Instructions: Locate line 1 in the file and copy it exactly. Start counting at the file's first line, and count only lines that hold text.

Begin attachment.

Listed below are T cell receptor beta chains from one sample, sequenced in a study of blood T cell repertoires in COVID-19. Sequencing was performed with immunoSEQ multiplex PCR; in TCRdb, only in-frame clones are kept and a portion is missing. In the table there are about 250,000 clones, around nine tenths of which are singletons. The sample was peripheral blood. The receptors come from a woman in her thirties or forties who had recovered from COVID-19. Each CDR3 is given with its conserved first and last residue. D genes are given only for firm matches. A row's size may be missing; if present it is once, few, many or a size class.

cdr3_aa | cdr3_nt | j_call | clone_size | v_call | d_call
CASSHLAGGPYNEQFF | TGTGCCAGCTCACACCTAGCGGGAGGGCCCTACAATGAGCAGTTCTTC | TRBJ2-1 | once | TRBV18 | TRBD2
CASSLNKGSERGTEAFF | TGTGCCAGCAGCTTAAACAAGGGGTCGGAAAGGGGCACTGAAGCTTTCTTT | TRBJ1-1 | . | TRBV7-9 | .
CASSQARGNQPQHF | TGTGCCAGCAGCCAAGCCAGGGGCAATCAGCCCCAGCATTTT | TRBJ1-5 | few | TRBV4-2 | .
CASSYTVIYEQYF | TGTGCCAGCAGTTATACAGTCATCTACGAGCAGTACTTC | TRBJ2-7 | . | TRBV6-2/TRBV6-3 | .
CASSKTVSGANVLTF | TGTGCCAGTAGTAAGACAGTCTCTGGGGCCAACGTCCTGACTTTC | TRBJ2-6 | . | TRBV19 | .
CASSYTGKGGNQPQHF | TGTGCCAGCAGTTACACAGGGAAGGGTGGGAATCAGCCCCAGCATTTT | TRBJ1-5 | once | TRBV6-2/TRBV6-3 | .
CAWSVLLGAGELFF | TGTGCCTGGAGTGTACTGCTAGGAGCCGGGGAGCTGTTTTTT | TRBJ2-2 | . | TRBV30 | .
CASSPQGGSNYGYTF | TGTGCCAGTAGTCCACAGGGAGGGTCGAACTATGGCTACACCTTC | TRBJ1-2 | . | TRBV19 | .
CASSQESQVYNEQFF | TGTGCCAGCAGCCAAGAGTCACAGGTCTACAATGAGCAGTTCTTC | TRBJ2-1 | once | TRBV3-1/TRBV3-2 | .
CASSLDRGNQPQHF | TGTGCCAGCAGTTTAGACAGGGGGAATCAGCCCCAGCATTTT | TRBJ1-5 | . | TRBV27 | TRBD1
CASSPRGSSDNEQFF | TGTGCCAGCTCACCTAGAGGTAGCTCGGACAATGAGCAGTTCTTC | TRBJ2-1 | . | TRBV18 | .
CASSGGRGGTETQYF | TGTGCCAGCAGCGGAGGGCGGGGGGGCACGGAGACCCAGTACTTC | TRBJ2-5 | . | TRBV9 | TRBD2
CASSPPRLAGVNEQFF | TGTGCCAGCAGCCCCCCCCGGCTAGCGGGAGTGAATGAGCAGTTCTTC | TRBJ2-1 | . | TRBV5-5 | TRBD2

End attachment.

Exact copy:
Listed below are T cell receptor beta chains from one sample, sequenced in a study of blood T cell repertoires in COVID-19. Sequencing was performed with immunoSEQ multiplex PCR; in TCRdb, only in-frame clones are kept and a portion is missing. In the table there are about 250,000 clones, around nine tenths of which are singletons. The sample was peripheral blood. The receptors come from a woman in her thirties or forties who had recovered from COVID-19. Each CDR3 is given with its conserved first and last residue. D genes are given only for firm matches. A row's size may be missing; if present it is once, few, many or a size class.